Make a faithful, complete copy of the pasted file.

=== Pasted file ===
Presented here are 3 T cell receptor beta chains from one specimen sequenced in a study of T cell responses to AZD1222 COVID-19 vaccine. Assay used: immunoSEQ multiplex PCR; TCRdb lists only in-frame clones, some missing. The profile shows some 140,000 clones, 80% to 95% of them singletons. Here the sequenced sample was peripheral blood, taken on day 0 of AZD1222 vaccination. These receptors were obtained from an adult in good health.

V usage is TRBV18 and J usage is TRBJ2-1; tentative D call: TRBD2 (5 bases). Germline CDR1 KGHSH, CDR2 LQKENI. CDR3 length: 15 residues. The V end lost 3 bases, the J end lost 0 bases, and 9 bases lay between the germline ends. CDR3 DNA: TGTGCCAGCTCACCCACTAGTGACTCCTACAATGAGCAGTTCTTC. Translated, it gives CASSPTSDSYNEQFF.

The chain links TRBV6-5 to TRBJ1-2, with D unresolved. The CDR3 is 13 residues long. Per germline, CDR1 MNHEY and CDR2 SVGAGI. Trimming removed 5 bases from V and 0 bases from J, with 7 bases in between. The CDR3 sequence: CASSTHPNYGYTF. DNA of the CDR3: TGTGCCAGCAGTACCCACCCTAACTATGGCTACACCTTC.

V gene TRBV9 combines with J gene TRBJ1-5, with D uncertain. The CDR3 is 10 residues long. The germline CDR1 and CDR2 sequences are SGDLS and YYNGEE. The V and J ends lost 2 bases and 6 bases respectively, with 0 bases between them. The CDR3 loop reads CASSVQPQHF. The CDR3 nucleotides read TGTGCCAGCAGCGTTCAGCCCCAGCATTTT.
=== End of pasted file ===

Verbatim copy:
Presented here are 3 T cell receptor beta chains from one specimen sequenced in a study of T cell responses to AZD1222 COVID-19 vaccine. Assay used: immunoSEQ multiplex PCR; TCRdb lists only in-frame clones, some missing. The profile shows some 140,000 clones, 80% to 95% of them singletons. Here the sequenced sample was peripheral blood, taken on day 0 of AZD1222 vaccination. These receptors were obtained from an adult in good health.

V usage is TRBV18 and J usage is TRBJ2-1; tentative D call: TRBD2 (5 bases). Germline CDR1 KGHSH, CDR2 LQKENI. CDR3 length: 15 residues. The V end lost 3 bases, the J end lost 0 bases, and 9 bases lay between the germline ends. CDR3 DNA: TGTGCCAGCTCACCCACTAGTGACTCCTACAATGAGCAGTTCTTC. Translated, it gives CASSPTSDSYNEQFF.

The chain links TRBV6-5 to TRBJ1-2, with D unresolved. The CDR3 is 13 residues long. Per germline, CDR1 MNHEY and CDR2 SVGAGI. Trimming removed 5 bases from V and 0 bases from J, with 7 bases in between. The CDR3 sequence: CASSTHPNYGYTF. DNA of the CDR3: TGTGCCAGCAGTACCCACCCTAACTATGGCTACACCTTC.

V gene TRBV9 combines with J gene TRBJ1-5, with D uncertain. The CDR3 is 10 residues long. The germline CDR1 and CDR2 sequences are SGDLS and YYNGEE. The V and J ends lost 2 bases and 6 bases respectively, with 0 bases between them. The CDR3 loop reads CASSVQPQHF. The CDR3 nucleotides read TGTGCCAGCAGCGTTCAGCCCCAGCATTTT.